Realist, not conformist analysis of the latest financial, business and political news

Isn’t It Lovely To See Drivel In The Guardian Again?

So, if Australian (and UK) oil and gas was taxed more then there would be more tax revenues. Hmm, well, OK, why not?

Well, partly because Gordon Brown tried this. It was actually The Guardian that reported it too – UK taxation on the North Sea so reduced production that the tax take fell. That Laffer Curve spotted in the wild again.

But here there’s a horrible hole in the basic argument:

A recent report found that “Australia exported an estimated 75.1m tonnes of liquefied natural gas (LNG) in 2018-19” and that, by 2020, we will overtake Qatar as the largest exporter of LNG in the world.

Yet we earn only around $600m in annual taxes from LNG exporters, compared with Qatar’s take of more than $26bn.


Juan Carlos Boué, a researcher at the Oxford Institute for Energy Studies, found that, in the decade since 2008, Australia has imposed an effective tax rate (ETR) of 21% on gross industry income from petroleum exploration and production.

Boué calculated that, if that income “had attracted the ETRs which oil and gas activities attracted in Denmark and Norway during this same period (49 and 54%, respectively), then the Australian federal government would have received an additional US$71 or 84bn” in revenue.

We should be demanding a much higher return on the profits of the multinational mining companies that extract and export our non-renewable energy resources.

That report is here. And guess what numbers aren’t in it? That’s right, the cost of extracting oil and or gas in Oz, Qatar, Denmark, Norway and the rest.

Which is what we need to know before we can decide whether the tax rate is reasonable or not.

The taxation of resource extraction righteously falls into two different parts. Firstly, there’s the value of the stuff just being there. The bloke God got in to do the building work stuck such resources in different places, under different amounts of rock and sea, in different weather conditions and so on. The costs of getting them out thus differ.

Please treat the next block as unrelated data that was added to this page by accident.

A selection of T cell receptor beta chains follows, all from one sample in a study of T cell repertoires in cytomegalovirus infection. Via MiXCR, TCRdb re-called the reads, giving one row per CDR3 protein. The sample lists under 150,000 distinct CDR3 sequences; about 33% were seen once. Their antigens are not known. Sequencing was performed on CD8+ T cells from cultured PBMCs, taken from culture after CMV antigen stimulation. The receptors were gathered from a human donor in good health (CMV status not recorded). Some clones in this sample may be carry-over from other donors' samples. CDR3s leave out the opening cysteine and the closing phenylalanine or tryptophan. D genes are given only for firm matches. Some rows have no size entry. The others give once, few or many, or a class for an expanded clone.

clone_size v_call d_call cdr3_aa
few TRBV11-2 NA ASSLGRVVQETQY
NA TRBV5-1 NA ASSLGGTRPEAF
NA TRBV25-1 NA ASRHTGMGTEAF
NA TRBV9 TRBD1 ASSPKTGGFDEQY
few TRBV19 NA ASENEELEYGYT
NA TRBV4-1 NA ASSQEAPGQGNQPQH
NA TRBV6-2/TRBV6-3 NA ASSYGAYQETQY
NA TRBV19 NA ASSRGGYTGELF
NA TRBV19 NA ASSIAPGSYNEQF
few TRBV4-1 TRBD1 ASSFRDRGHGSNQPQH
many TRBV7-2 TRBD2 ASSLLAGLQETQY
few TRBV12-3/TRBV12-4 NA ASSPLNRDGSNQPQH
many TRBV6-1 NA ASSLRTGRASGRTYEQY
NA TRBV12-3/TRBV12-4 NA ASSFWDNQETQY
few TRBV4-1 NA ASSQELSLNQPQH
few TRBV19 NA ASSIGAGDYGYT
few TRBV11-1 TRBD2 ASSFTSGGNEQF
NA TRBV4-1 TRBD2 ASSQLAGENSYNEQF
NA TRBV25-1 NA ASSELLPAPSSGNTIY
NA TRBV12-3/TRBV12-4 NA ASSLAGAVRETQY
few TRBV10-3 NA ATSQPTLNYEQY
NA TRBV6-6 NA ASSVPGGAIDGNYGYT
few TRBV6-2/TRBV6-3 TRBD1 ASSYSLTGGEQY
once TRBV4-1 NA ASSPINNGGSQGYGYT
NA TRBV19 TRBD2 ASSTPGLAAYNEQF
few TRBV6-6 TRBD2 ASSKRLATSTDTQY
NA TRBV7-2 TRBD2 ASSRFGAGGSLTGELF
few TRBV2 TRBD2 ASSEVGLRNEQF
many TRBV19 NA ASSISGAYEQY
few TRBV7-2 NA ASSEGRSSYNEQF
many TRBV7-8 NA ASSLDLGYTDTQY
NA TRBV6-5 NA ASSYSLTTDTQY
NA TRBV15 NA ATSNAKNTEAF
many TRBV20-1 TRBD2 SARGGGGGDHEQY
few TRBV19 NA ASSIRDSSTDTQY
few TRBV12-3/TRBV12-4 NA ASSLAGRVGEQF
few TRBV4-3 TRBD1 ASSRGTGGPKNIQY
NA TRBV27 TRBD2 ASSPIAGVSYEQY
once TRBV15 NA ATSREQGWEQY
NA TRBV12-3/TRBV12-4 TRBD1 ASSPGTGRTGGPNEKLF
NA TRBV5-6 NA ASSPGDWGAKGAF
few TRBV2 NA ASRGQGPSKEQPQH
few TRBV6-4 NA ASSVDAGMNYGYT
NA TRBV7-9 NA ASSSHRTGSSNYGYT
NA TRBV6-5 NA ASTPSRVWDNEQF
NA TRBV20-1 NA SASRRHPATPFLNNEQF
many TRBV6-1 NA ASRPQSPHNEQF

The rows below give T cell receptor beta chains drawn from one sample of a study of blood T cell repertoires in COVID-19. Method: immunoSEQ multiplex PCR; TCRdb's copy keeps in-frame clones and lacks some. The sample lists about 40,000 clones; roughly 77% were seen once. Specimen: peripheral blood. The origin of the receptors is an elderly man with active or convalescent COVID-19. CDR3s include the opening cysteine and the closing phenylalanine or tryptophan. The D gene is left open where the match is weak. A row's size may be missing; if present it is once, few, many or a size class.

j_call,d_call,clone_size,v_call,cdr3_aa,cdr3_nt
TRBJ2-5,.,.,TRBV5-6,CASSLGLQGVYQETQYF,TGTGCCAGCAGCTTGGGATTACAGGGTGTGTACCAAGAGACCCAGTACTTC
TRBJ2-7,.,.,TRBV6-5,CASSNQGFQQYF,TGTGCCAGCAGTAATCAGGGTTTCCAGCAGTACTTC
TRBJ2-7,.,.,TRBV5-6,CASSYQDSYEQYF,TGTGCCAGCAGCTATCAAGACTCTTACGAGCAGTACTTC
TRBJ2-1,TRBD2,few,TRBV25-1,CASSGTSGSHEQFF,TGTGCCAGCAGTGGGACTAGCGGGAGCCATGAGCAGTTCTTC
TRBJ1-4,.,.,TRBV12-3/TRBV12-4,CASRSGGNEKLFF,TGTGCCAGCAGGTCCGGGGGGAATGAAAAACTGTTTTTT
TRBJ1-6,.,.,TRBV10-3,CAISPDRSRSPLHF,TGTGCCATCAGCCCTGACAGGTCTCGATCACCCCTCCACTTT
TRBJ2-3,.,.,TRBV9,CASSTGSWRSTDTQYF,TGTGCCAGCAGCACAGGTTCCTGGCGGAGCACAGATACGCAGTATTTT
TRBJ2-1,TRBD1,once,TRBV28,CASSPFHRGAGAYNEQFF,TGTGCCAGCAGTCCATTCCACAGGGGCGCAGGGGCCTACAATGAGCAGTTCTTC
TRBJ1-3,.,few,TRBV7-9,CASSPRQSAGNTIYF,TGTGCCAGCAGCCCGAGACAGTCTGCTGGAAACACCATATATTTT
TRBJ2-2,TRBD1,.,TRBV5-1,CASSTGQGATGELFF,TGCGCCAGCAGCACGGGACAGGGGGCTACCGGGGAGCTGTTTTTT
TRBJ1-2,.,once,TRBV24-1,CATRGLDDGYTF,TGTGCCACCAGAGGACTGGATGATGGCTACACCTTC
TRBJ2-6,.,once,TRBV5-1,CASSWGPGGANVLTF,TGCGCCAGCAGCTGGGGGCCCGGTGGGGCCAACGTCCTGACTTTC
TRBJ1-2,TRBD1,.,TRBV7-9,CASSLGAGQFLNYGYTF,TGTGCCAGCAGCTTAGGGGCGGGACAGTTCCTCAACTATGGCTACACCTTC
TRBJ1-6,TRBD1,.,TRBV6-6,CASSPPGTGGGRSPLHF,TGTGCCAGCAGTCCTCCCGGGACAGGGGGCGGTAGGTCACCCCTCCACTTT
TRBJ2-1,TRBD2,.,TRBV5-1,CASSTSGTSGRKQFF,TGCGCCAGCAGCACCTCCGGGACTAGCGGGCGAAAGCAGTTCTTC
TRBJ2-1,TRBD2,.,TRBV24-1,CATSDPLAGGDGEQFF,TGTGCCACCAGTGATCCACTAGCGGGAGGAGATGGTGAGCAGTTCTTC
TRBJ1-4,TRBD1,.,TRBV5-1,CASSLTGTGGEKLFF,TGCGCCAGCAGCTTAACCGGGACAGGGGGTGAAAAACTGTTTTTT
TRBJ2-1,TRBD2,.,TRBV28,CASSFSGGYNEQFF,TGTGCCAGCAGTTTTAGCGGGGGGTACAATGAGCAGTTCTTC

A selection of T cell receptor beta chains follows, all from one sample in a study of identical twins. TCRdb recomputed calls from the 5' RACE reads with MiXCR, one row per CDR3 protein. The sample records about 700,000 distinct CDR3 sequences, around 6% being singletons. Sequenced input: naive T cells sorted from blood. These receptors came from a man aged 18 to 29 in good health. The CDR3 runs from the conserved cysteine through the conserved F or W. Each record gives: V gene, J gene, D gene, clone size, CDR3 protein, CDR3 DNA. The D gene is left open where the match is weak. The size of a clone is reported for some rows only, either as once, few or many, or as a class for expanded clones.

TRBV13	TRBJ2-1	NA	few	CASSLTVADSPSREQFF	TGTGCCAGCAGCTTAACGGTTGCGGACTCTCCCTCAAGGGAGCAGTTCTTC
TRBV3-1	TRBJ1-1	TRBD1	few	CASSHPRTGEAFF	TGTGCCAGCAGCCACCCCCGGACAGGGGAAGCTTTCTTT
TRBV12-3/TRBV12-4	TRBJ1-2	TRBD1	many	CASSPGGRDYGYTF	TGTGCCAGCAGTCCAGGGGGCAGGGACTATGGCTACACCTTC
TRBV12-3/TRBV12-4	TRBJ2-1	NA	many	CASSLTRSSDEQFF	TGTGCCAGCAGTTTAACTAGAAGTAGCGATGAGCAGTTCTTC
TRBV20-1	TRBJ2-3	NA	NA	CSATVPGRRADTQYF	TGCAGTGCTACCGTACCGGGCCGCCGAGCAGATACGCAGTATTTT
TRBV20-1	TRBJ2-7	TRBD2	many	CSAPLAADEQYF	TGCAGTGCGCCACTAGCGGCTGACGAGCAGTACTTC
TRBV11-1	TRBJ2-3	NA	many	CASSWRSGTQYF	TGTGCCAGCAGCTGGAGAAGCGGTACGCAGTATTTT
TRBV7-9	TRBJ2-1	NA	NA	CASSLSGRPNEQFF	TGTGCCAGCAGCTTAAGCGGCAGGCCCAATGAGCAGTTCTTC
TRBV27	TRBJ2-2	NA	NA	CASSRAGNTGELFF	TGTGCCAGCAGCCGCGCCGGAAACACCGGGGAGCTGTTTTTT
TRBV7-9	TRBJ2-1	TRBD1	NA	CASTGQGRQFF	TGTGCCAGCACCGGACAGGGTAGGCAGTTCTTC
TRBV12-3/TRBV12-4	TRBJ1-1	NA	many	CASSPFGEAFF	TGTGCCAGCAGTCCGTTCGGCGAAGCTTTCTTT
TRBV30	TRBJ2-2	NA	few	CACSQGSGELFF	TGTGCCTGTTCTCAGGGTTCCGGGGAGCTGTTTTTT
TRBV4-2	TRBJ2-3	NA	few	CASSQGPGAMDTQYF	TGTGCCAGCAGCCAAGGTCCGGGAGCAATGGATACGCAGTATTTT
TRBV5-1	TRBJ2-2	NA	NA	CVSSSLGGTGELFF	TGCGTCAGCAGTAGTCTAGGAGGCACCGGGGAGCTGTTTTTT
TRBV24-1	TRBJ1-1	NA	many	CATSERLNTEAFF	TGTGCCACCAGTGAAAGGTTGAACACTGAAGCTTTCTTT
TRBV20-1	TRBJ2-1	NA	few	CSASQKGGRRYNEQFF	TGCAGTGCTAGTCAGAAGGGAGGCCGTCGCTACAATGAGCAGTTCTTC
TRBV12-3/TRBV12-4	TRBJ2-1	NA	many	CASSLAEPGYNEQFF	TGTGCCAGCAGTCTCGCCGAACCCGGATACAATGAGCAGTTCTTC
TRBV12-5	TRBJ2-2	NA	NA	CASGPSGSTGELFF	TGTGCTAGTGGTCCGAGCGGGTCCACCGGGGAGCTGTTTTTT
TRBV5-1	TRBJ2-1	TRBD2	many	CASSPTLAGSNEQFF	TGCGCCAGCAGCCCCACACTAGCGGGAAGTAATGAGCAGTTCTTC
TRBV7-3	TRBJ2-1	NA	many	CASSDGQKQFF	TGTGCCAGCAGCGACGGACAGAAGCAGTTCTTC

That value of it just being there differs therefore. And it is that being there value, the resource rent, which is what should be righteously taxed. Until the pips squeak too – for no one trying to extract them is responsible for their being there. Thus the efforts of people to put them there can’t be affected by the tax rate on their existence.

The efforts to extract them, the capital, labour, knowledge, used to get them out, sure, people should make a decent return on that. But, as above, those costs and righteous returns differ. So that resource value, that should be taxed, also differs.

And, as it happens, hammed a tent peg into Qatar and you get natural gas. To get the same in Oz or the UK you’ve got to build a vast offshore platform, pipelines and the rest. That is, the resource value of the same extracted value amount of oil and or gas is different. Therefore so is the possible – and righteous – tax take.

This being the one thing the report doesn’t mention. That difference in extraction costs. Therefore the report is a vomitous, a technicolour yawn. But then it’s The Guardian talking about tax and economics so that’s normal, ain’t it?

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